The reason why brain tumors occur more frequently in males and are often more harmful than single tumors in females has been further explained by new research from Washington University School of Medicine in St Louis (MO, USA).
Glioblastomas, which are the most common malignant brain tumors, for example, are diagnosed twice as often in males and result in greater cognitive impairments than when occurring in females; male patients also do not survive as long.
A protein known to reduce cancer risk termed retinoblastoma protein (RB) was demonstrated by the researchers to be significantly less active in male brain cells than in female brain cells.
“This is the first time anyone ever has identified a sex-linked difference that affects tumor risk and is intrinsic to cells, and that’s very exciting,” commented senior author Joshua Rubin, of Washington University School of Medicine. “These results suggest we need to go back and look at multiple pathways linked to cancer, checking for sex differences. Sex-based distinctions at the level of the cell may not only influence cancer risk but also the effectiveness of treatments.”
RB is the target of drugs currently being evaluated in clinical trials, noted Rubin. It is hoped that the drugs trigger the antitumor effects of the protein, therefore prolonging cancer patient survival.
“In clinical trials, we typically examine data from male and female patients together, and that could be masking positive or negative responses that are limited to one sex,” continued Rubin. “At the very least, we should think about analyzing data for males and females separately in clinical trials.”
Many diseases that either occur at different rates in males and females or which cause different symptoms based on sex have been identified by scientists. The reasons behind this are often linked to sex hormones, which create and maintain many, but not all, of the biological differences between the sexes.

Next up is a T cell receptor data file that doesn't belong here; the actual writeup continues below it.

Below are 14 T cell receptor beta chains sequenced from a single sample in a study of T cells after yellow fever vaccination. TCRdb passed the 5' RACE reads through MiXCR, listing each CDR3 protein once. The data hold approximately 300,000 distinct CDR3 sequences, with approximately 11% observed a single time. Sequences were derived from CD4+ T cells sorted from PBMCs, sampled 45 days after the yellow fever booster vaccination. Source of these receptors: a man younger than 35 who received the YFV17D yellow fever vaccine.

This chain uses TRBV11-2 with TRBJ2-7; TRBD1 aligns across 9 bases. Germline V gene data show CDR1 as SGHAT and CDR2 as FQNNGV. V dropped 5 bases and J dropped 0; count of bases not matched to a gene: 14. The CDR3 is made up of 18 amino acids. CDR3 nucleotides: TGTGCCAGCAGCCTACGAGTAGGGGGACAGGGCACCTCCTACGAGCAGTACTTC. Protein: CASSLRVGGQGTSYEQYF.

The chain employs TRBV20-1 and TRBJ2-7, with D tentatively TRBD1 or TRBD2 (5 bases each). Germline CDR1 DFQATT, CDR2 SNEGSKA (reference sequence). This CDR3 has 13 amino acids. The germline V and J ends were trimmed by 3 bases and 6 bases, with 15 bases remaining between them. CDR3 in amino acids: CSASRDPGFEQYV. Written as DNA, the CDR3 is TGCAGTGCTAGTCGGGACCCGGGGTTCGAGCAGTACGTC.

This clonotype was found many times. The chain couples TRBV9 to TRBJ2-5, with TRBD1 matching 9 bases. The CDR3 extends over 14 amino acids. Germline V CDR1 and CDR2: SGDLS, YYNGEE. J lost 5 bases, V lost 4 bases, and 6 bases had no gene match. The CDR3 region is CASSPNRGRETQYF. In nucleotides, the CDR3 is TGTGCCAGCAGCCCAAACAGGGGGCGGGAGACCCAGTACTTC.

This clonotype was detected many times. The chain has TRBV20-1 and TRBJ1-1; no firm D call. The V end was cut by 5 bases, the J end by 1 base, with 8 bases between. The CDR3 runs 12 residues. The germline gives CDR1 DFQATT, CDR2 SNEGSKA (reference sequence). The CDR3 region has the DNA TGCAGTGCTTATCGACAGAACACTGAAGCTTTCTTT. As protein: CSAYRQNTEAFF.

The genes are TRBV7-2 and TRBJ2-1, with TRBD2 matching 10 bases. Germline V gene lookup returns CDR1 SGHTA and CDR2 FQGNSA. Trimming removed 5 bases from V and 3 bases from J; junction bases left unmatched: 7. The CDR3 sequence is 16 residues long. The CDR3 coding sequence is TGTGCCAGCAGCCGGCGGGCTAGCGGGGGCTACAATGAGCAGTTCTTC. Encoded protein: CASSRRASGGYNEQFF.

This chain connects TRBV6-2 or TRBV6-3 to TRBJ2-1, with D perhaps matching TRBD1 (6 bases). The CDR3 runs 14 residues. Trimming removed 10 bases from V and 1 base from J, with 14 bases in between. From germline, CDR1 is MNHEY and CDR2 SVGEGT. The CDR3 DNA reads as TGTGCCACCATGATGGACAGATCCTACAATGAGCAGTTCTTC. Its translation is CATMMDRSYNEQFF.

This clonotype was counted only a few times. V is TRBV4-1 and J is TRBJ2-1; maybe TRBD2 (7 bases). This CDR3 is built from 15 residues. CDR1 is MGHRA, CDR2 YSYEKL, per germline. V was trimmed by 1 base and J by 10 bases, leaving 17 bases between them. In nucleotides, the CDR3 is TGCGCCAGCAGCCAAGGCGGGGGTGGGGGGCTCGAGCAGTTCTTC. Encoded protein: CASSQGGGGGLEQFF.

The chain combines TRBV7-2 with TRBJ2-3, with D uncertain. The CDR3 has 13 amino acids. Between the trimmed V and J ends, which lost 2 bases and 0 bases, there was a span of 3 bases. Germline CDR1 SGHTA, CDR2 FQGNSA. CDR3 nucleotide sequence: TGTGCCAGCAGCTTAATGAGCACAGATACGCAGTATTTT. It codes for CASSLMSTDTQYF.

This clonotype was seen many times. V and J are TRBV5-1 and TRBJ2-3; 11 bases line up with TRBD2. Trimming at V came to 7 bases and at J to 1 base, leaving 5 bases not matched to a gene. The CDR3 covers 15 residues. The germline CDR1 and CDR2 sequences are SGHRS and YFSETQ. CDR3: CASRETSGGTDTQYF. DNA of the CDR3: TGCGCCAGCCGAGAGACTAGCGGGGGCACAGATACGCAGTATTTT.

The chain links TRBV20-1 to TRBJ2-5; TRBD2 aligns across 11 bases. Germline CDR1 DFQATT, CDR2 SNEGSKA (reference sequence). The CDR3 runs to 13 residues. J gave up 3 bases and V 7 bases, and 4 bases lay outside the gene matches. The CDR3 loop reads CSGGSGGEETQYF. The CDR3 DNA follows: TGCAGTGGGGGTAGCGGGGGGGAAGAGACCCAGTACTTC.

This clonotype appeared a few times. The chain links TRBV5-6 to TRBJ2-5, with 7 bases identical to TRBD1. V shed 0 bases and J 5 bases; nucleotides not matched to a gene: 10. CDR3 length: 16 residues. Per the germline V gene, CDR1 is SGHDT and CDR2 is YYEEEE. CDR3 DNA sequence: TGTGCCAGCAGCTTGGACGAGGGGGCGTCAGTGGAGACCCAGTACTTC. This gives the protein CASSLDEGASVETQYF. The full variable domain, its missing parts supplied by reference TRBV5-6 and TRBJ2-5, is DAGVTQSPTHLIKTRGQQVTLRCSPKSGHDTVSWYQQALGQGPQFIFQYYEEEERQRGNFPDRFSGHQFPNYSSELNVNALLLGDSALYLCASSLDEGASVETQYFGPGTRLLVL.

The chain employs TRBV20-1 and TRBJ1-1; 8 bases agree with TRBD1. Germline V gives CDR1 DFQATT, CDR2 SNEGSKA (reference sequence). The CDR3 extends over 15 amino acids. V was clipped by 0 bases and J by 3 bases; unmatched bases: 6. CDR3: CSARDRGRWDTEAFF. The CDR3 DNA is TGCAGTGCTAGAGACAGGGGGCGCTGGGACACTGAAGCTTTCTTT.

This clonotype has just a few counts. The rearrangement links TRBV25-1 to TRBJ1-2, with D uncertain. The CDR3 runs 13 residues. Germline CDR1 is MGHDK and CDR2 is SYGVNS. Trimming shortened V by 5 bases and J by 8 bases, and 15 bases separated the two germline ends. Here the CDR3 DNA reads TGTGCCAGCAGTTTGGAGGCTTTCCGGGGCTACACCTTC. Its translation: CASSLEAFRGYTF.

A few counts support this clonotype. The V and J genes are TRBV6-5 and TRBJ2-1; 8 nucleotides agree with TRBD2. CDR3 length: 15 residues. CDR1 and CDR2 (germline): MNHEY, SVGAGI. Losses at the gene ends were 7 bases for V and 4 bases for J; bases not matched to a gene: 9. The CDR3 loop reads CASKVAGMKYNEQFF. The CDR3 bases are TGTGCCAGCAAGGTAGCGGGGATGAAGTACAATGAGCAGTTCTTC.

It was known, however, by Rubin and his colleagues that sex hormones could not account for the differences in brain tumor risk.
“Male brain tumor risk remains higher throughout life despite major age-linked shifts in sex hormone production in males and females,” he said. “If the sex hormones were causing this effect, we’d see major changes in the relative rates of brain tumors in males and females at puberty. But they don’t happen then or later in life when menopause changes female sex hormone production.”
A cell model of glioblastoma was used by Rubin to prove it is easier to make male brain cells become tumors. Male brain cells became cancerous faster and more often than female brain cells after a series of genetic alterations and exposure to a growth factor.
Three genes were evaluated by the team to see if they were naturally less active in male brain cells in order to determine the reasons for the differences in the male and female cells. The neurofibromin gene, p53 and RB, which were the genes studied, normally suppress cell division and cell survival, but in many cancers the genes are mutated and disabled.
RB was found to be more likely inactivated in male brain cells than in female brain cells. Both types of cells became equally susceptible to becoming cancerous if the RB protein was disabled in female brain cells.
“There are other types of tumors that occur at different rates based on sex, such as some liver cancers, which occur more often in males,” Rubin said. “Knowing more about why cancer rates differ between males and females will help us understand basic mechanisms in cancer, seek more effective therapies and perform more informative clinical trials.”